Tools for evaluating health status have been developed mainly for use in English-speaking countries [29
]. In order to assess the health status of different cultural groups and to compare the results of trials in different countries, the need for non-English language measures has increased [31
]. To date, no validated disease-specific measure was available to assess the full spectrum of FM problems in Bengali patients. In this study, we developed and evaluated a cross-culturally adapted version of the FIQ for use in Bengali-speaking patients with FM. Overall, the findings suggest that the B-FIQ is a sufficiently reliable and valid measure of health status in Bangladeshi women with FM. However, some limitations were apparent that need further study, including the low correlation between the physical function scale and similar or conceptually related scales and the low test-retest reliability of the anxiety and morning tiredness items.
Cross-cultural adaption of a questionnaire is more challenging than merely translating its items into another language. To be used across cultures, the items must not only be translated well linguistically, but also have to be adapted to the specific culture to maintain content validity at a conceptual level [24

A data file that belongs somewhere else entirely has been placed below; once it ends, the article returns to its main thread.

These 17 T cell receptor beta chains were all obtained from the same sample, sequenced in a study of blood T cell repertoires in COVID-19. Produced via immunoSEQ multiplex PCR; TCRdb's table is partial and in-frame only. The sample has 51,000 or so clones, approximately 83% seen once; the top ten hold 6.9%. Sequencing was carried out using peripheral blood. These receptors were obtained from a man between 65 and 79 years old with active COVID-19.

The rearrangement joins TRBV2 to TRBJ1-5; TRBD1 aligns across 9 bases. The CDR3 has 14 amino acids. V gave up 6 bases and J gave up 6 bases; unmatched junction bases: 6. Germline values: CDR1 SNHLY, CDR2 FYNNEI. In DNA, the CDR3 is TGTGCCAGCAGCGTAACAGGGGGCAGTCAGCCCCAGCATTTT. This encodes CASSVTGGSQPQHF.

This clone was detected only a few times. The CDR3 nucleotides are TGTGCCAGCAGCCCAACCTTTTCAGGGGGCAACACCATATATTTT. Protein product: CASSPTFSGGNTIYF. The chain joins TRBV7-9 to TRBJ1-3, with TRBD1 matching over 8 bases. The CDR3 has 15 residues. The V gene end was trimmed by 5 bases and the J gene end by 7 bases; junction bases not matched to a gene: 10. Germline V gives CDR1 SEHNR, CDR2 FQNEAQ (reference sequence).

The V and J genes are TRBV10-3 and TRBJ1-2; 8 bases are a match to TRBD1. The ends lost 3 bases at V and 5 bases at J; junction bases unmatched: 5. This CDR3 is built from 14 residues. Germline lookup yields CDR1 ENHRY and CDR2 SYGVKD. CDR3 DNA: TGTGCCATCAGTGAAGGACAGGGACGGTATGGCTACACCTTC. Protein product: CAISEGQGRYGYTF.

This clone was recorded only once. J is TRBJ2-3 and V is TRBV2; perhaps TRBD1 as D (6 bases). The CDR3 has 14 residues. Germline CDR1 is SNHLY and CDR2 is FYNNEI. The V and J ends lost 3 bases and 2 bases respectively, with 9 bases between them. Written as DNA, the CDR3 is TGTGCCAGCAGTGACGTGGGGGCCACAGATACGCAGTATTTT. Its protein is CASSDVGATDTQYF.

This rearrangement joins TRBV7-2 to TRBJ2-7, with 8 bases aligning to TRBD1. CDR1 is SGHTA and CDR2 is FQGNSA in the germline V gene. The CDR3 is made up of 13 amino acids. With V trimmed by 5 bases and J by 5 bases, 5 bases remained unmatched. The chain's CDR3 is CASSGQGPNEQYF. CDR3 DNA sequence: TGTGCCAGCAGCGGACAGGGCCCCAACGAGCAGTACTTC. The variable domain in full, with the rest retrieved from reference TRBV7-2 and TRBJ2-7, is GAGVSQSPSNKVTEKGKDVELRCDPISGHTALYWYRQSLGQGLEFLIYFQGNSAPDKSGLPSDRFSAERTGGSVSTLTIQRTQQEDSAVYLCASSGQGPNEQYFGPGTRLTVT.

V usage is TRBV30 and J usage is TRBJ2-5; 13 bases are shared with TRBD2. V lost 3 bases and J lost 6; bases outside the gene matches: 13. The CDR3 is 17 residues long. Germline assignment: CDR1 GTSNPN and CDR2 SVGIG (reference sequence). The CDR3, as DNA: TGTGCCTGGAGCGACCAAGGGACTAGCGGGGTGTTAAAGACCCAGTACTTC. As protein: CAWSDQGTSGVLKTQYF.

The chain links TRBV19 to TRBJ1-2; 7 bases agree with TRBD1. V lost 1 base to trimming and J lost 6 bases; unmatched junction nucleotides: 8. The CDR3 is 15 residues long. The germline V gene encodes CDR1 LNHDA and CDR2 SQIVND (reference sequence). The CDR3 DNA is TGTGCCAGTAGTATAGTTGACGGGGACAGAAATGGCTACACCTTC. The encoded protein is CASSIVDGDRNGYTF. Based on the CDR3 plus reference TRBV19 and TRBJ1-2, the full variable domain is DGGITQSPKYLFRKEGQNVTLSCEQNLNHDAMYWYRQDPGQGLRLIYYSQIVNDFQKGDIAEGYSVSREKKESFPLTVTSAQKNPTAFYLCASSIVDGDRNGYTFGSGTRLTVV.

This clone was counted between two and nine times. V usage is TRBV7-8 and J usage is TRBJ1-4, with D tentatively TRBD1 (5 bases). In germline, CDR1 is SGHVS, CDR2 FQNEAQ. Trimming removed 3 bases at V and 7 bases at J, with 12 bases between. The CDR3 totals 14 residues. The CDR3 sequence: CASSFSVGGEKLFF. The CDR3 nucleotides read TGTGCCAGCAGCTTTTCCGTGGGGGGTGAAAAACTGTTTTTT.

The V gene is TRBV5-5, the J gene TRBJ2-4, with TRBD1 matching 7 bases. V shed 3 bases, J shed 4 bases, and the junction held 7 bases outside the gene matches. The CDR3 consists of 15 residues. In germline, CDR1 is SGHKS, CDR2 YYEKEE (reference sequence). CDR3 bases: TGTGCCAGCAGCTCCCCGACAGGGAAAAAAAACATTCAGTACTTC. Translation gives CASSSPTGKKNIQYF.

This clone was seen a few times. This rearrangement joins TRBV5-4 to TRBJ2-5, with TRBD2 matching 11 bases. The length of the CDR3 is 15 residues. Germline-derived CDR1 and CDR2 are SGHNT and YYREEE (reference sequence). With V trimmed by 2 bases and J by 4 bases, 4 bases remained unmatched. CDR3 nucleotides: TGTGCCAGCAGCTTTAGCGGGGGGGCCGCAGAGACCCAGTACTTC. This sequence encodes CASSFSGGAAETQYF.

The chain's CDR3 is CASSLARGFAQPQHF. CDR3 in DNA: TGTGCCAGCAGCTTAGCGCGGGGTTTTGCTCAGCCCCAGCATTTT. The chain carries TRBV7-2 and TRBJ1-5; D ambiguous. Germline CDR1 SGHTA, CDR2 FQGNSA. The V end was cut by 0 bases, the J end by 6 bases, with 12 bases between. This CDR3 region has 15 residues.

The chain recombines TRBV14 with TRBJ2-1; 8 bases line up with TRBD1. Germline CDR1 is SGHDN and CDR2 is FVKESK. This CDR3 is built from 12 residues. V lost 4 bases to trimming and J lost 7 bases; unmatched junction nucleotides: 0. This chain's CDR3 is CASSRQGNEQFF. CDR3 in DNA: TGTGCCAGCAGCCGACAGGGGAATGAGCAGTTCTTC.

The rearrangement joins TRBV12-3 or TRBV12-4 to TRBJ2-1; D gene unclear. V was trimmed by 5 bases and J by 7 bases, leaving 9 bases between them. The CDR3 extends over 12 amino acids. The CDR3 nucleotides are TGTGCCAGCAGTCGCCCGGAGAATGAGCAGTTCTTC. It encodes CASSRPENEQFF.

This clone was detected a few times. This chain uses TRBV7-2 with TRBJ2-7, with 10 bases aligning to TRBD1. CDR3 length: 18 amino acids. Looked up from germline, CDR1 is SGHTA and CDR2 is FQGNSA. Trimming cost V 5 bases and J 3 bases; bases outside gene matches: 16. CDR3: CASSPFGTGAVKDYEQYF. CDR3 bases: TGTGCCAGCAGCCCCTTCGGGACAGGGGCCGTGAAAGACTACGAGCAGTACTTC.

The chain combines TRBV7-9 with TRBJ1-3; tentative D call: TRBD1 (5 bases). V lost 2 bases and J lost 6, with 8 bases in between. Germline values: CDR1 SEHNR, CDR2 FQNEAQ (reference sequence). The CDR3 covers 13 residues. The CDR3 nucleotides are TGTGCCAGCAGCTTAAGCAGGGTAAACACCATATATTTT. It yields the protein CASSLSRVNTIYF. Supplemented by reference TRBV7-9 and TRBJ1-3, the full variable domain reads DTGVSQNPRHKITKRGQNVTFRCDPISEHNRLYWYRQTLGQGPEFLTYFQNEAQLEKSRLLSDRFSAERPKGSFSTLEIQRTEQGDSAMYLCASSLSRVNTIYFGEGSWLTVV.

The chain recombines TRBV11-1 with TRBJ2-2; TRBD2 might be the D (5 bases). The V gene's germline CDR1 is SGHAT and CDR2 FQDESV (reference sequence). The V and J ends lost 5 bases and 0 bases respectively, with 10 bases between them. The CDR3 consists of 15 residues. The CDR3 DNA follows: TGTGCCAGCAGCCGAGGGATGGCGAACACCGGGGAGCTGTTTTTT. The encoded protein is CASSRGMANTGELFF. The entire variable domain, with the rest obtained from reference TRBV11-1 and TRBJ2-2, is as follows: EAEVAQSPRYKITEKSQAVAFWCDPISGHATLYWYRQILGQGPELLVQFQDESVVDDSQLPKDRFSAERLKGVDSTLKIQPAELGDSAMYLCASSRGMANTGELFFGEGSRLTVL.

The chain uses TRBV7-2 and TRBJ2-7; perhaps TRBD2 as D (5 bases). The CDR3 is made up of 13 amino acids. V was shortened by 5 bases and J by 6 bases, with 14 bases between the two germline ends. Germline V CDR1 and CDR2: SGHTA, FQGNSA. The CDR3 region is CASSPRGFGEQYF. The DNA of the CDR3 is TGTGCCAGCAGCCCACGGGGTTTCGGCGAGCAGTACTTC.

]. This may involve changing or replacing items that are not experienced in the target culture [24
]. To adapt the FIQ for use in Bengali patients, five sub-items of the final B-FIQ physical function scale (i.e., do laundry with a washer and dryer, vacuum a rug, walk several blocks, do yard work, and drive a car) were replaced with culturally appropriate equivalent activities since these activities are not commonly performed or understood by Bengali women. Similar modifications have been made to these items in previous cultural adaptations of the FIQ [12
]. Additionally, several other physical function items were slightly modified or clarified. The finding that especially the sub-items of the physical function subscale needed adaptations corresponds with findings from several translations of the widely used SF-36 health status measure, which also showed that the most difficult items to translate were physical functioning items that refer to activities not common outside the US [31
]. In 2009, Bennett et al. [32